While reading the book, “Eating Animals” by Jonathan Foer, Foer's first non fiction novel that explores how the animals people eat on a day to day base are treated. While reading, opinions and ideas were forming in my head. I could picture what my blog post would consist of. I could also picture me sitting on my table, typing away page after page of my thoughts that more often than not contradicts the book. Unfortunately, when I ignored the side of me that begged my hands to stop writing the post and go back to a relentless time spent on Facebook, all my thoughts were in vain. I couldn’t write a sentence without stopping and deleting. Finally, I have put my blocking thoughts aside, and am ready to get down to writing a post I have been putting off for a long time.
Firstly, I think this piece of extremely well structured and written literature is rather bias. I appreciate the fact that Foer’s motive and goal (in my opinion) isn’t to tell the reader that: “Okay, this is what it is, and this is what you have to do.” But it is a sheer collection of facts and stories. What we want to do with this collection of facts and stories, Foer leaves the reader to decide. On the other hand however, I feel as though this is a bit of a twist of words, almost manipulated so that the reader is provoked into becoming vegetarian, or feeling so extremely guilty about eating meat after reading the text, that they just stop altogether.
Foer’s book basically talks about how pigs, chickens, cows (mostly the meat we east on a day-to-day bases) are treated before death. The book explains the extreme ill-treatment and injustice us humans show towards these kind creatures. I believe the content of the book is there, and is strong, however the execution could have been so much more powerful if Foer would have also emphasized on how organic animal farms treat the animals they later send to restaurants and grocery retailers (open grass, quality food, and in general: a much more comfortable life) As an animal lover, and a meat enthusiast at the same time, I should have been feeling rather despicable while reading the book, “Such a hypocrite, tells people she loves animals but eats them at the same time!” The book is not a “vegetarian book” You know the usual- animals are cute, don’t kill them type. However, this post would have been much, MUCH simpler if it was. Unfortunately, its not, which is why I have extremely mixed feelings about what Foer says. I love that he blatantly reveals the truth on factory farming. Nothing hidden, nothing sugar coated. But as I had mentioned before, he could have mentioned the other side to farming, to give the reader a perspective on how there are two sides to every story, and instead of giving up your main source of protein, finding other ways to stop this from occurring, which is basically buying organic everything. I know I come back to this point in every animal related debate I enter, but there really isn’t many other ways of doing it. Everything connects to nature. Become vegan: thousands of trees cut down, gallons of pesticide sprayed (killing the animals that inhabited the land before hand) the chemicals in the land for better fertilization. Become vegetarian: Eggs from the exact same farms that a non vegetarian’s meat comes from, but those “laying” chickens live an even longer, even more tortured life, the cows that produce our milk, cheese, cream, butter: they aren’t treated much better either.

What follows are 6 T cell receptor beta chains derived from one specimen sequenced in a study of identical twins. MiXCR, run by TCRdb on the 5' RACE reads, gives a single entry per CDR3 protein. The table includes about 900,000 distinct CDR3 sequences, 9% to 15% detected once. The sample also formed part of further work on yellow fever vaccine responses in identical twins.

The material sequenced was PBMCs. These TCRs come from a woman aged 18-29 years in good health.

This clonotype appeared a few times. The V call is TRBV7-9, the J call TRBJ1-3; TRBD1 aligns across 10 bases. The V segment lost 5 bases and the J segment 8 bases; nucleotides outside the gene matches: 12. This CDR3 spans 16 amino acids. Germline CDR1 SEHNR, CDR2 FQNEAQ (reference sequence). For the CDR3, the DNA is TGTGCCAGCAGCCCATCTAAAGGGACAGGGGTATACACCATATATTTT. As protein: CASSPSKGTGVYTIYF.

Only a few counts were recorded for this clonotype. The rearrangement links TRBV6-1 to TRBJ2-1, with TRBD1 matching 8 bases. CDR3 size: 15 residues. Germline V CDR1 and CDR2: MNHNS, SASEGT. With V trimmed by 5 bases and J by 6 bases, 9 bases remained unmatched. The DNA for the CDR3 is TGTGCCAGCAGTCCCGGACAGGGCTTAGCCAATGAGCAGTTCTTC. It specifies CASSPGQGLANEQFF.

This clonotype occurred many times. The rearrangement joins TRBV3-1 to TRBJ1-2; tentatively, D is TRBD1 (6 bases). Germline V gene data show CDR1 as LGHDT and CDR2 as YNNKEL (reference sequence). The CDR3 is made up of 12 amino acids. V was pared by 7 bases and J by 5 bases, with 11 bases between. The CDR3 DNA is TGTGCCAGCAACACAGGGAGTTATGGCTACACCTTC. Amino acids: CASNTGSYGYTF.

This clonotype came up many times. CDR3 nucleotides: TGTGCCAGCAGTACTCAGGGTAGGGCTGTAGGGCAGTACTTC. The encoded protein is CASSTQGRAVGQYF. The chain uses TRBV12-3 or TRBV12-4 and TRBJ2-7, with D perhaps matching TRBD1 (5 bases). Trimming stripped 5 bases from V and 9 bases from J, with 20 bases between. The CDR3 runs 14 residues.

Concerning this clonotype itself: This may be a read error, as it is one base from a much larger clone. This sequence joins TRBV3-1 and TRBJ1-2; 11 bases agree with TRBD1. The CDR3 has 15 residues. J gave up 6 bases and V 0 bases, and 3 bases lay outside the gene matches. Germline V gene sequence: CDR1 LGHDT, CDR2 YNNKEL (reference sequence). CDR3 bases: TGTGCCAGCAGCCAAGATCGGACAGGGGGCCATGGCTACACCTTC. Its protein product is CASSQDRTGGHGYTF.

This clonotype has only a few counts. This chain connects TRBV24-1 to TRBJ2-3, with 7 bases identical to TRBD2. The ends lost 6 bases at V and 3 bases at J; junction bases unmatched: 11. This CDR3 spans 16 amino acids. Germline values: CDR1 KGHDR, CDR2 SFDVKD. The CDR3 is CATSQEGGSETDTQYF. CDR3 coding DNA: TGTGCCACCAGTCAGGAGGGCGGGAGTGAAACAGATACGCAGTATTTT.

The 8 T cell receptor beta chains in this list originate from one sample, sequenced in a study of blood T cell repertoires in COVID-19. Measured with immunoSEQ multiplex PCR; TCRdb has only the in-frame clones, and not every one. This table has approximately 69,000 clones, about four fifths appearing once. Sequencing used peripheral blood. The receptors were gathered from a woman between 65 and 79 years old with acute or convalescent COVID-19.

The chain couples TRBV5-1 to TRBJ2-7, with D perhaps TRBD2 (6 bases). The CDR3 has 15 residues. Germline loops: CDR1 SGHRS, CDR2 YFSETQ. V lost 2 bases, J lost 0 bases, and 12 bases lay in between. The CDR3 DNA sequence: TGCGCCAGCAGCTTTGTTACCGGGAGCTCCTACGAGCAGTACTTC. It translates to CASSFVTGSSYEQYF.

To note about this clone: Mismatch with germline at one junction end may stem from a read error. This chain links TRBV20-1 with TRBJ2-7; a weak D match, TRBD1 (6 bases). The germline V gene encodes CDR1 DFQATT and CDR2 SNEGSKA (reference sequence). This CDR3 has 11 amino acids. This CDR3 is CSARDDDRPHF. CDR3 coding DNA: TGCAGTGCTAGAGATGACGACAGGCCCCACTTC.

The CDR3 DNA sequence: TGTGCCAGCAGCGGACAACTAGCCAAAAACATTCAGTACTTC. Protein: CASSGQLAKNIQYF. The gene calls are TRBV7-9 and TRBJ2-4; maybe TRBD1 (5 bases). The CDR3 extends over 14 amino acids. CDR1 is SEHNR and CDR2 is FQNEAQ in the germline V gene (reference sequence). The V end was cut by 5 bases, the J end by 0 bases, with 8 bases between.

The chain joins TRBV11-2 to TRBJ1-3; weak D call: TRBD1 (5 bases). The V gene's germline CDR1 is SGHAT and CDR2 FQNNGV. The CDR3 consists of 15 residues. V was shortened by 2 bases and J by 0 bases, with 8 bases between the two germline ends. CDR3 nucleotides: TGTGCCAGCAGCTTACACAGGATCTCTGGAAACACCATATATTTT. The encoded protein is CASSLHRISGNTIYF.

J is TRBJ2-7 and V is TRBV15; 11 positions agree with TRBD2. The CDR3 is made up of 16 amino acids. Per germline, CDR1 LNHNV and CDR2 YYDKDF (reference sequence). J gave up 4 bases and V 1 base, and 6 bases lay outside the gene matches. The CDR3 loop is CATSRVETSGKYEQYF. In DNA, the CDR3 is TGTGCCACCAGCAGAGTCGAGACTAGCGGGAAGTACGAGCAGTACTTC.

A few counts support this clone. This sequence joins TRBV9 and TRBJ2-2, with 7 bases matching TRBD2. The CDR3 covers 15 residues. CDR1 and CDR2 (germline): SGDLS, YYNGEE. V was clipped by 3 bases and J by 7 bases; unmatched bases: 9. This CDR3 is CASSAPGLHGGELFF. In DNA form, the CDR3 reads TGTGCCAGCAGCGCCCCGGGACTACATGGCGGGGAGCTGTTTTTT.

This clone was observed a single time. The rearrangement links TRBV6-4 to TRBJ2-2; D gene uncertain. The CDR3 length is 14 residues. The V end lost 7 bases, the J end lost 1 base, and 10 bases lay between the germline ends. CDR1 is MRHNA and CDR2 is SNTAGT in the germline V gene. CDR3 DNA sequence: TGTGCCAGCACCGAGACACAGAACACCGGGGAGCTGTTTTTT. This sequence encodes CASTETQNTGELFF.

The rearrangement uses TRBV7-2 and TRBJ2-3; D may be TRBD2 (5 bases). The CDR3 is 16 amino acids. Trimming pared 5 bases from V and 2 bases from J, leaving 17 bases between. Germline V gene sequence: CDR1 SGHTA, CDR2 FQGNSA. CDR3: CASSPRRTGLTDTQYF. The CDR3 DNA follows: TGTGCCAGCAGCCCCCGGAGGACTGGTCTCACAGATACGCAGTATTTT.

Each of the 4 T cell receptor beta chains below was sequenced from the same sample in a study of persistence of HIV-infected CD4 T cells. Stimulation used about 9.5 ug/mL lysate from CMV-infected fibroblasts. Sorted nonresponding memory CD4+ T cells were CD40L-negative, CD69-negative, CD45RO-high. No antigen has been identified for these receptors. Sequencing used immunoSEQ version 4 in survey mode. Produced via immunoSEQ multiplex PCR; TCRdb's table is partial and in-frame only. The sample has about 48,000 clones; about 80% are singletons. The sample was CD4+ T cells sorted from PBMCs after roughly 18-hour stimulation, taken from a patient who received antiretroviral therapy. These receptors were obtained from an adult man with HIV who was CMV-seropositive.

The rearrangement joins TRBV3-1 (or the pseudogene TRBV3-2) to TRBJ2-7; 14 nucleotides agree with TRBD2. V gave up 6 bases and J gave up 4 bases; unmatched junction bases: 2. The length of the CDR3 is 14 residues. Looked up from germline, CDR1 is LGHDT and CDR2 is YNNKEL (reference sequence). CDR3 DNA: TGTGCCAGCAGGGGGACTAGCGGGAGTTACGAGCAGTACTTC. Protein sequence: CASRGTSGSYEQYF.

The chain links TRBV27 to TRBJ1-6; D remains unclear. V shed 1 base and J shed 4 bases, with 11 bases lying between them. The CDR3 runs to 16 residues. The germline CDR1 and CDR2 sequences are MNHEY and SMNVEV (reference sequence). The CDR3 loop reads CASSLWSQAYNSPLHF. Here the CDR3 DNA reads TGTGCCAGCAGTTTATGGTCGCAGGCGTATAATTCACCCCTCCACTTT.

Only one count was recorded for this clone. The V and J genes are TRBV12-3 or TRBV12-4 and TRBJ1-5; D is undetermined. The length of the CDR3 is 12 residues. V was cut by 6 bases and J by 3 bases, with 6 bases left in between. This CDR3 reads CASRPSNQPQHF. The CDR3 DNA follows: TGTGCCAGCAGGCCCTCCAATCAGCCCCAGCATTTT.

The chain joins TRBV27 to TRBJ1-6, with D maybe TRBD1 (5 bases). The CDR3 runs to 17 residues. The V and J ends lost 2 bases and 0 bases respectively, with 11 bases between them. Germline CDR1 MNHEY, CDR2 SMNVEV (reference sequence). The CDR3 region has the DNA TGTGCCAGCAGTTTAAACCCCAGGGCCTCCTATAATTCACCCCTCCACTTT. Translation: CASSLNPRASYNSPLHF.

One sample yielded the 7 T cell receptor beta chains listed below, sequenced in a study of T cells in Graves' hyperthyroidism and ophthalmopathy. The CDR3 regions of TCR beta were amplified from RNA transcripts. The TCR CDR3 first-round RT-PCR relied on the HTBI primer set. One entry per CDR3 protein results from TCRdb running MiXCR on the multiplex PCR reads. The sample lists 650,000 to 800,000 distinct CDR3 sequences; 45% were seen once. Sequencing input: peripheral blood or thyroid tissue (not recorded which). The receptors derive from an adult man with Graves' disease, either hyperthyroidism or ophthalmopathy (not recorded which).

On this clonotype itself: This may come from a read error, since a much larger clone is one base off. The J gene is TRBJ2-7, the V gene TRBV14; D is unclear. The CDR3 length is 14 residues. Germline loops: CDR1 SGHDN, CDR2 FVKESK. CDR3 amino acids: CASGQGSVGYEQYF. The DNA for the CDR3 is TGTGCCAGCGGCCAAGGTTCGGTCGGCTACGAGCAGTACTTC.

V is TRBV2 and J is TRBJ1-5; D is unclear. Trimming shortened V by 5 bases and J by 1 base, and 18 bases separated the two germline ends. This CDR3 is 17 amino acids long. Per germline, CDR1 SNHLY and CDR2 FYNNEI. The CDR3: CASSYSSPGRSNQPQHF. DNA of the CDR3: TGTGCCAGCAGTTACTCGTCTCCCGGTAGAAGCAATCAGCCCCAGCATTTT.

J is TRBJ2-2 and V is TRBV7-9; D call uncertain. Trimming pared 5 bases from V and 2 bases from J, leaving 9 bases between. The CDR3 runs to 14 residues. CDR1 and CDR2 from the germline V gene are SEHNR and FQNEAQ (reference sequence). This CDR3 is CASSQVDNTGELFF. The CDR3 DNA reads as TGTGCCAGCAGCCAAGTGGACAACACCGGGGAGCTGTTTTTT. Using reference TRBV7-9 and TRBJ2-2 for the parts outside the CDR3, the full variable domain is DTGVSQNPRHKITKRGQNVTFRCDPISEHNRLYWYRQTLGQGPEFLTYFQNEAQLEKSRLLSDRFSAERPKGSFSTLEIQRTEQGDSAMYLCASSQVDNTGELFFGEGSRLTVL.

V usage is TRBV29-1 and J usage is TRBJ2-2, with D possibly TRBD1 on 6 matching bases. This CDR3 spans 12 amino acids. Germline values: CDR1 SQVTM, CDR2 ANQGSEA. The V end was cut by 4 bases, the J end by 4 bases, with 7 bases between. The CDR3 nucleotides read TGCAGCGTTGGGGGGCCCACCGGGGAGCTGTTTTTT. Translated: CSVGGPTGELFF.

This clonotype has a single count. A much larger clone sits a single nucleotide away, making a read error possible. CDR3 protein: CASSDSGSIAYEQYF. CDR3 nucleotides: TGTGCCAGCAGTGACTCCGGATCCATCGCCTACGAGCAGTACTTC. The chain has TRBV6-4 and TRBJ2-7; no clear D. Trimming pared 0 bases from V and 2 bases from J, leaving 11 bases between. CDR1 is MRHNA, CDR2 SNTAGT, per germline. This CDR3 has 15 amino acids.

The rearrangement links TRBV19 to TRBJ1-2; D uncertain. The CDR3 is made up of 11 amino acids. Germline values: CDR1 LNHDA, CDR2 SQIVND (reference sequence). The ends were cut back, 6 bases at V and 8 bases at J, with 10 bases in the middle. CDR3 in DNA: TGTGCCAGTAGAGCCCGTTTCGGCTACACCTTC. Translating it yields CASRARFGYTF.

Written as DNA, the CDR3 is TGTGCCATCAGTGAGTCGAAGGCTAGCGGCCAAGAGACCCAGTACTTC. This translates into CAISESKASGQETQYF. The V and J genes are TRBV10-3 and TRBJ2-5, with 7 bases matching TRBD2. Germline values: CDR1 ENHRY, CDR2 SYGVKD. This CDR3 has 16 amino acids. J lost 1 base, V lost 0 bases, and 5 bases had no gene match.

I’m finding it really difficult to word my opinions at the moment, but what I am trying to say is that the whole book seems to be a huge implication that you should go vegetarian, and that eating meat is wrong, but does not plainly say so. There are a lot of books, documentaries and movie clips about this cause, yet there hasn’t been that much of a recognizable difference. I believe it would have been far more powerful if Foer had mentioned the other side to this whole situation, and how we can put all these ridiculous slaughter houses out of business. Let’s face it, we cannot get the whole world to turn vegetarian. What we can do, is get enough people to start buying organic products so that the prices for these organic products go down (however, they will always be a more expensive than the usual slaughter-house fresh meat and dairy) causing even more people to switch. I strongly believe this is the only way we can ever make a change. Back to the book, I liked it in general. The structure is phenomenal but it just feels as though there is a secret message behind it all. And just because Foer is not obvious with it, does not mean its not there.